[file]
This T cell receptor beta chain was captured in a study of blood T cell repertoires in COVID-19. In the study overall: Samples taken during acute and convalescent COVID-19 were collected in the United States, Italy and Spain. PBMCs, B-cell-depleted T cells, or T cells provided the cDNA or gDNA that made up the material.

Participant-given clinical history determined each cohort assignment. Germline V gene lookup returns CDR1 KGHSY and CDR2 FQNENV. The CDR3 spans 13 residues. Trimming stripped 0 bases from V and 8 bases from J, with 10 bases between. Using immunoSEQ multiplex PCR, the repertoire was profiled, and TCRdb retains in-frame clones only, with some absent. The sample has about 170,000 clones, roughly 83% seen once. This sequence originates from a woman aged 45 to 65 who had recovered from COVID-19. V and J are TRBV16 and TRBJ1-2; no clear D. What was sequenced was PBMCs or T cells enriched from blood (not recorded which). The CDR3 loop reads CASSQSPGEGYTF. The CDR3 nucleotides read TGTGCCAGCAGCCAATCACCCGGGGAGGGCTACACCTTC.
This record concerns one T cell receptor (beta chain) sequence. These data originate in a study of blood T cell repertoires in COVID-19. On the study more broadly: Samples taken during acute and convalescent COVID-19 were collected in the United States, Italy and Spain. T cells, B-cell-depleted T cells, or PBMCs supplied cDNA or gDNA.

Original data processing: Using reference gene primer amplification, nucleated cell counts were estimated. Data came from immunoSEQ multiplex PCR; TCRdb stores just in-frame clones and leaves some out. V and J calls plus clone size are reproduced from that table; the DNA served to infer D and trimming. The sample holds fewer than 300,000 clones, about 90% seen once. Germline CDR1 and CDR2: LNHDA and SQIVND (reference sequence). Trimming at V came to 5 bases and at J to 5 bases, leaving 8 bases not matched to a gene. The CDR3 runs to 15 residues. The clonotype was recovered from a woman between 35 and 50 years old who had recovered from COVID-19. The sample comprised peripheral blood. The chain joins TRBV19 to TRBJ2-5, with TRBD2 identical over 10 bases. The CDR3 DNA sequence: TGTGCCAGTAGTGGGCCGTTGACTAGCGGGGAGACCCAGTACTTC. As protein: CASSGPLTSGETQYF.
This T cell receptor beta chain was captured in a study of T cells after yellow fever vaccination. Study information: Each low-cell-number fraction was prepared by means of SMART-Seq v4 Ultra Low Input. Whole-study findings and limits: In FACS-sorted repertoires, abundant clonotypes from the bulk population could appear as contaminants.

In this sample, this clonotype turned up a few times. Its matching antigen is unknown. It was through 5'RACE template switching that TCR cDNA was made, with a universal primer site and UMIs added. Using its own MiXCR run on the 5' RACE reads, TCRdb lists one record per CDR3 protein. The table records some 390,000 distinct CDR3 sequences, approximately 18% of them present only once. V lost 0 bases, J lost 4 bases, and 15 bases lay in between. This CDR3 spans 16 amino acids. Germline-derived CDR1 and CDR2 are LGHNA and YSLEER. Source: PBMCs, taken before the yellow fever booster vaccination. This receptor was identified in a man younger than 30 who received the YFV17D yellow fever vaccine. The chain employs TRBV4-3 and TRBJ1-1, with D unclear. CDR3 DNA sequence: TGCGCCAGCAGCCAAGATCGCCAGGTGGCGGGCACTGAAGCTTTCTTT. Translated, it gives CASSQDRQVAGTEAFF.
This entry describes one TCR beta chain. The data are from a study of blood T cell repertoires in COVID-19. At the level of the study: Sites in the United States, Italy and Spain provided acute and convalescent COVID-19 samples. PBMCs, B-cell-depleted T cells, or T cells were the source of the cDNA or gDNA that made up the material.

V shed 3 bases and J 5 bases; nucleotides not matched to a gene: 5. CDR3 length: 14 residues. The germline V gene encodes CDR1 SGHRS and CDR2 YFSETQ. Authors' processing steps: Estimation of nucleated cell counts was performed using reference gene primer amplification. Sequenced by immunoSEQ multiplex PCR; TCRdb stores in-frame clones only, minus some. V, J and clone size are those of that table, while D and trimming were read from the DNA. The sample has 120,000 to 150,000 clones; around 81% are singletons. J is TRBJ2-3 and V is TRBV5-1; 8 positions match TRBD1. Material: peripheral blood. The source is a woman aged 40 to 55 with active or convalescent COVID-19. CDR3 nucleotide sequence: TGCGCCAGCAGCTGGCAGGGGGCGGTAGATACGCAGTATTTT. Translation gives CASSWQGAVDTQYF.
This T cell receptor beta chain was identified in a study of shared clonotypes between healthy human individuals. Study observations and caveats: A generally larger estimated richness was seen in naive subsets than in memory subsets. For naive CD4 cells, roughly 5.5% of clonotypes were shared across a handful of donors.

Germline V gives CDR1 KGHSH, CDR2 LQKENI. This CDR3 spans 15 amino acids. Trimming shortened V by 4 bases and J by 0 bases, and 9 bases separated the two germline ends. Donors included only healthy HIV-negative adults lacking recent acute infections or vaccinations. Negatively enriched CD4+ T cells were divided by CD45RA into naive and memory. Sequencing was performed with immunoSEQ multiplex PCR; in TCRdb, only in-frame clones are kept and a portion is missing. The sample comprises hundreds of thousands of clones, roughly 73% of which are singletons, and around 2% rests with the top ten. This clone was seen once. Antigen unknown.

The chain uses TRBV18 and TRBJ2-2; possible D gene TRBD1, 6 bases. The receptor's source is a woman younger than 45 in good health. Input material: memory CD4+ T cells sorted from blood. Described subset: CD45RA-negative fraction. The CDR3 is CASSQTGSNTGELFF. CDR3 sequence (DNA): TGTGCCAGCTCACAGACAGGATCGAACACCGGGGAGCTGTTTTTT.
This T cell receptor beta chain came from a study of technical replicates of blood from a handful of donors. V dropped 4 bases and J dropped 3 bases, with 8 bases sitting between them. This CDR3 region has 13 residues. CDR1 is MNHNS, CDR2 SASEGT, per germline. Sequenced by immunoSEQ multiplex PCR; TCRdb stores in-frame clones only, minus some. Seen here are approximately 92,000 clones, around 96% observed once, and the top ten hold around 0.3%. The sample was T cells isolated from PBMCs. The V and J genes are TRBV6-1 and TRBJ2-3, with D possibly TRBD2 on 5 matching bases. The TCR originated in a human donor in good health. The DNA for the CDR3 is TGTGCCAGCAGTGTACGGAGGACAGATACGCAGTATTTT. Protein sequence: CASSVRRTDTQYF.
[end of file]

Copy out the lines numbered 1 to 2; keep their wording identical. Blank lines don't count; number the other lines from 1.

This T cell receptor beta chain was captured in a study of blood T cell repertoires in COVID-19. In the study overall: Samples taken during acute and convalescent COVID-19 were collected in the United States, Italy and Spain. PBMCs, B-cell-depleted T cells, or T cells provided the cDNA or gDNA that made up the material.

Participant-given clinical history determined each cohort assignment. Germline V gene lookup returns CDR1 KGHSY and CDR2 FQNENV. The CDR3 spans 13 residues. Trimming stripped 0 bases from V and 8 bases from J, with 10 bases between. Using immunoSEQ multiplex PCR, the repertoire was profiled, and TCRdb retains in-frame clones only, with some absent. The sample has about 170,000 clones, roughly 83% seen once. This sequence originates from a woman aged 45 to 65 who had recovered from COVID-19. V and J are TRBV16 and TRBJ1-2; no clear D. What was sequenced was PBMCs or T cells enriched from blood (not recorded which). The CDR3 loop reads CASSQSPGEGYTF. The CDR3 nucleotides read TGTGCCAGCAGCCAATCACCCGGGGAGGGCTACACCTTC.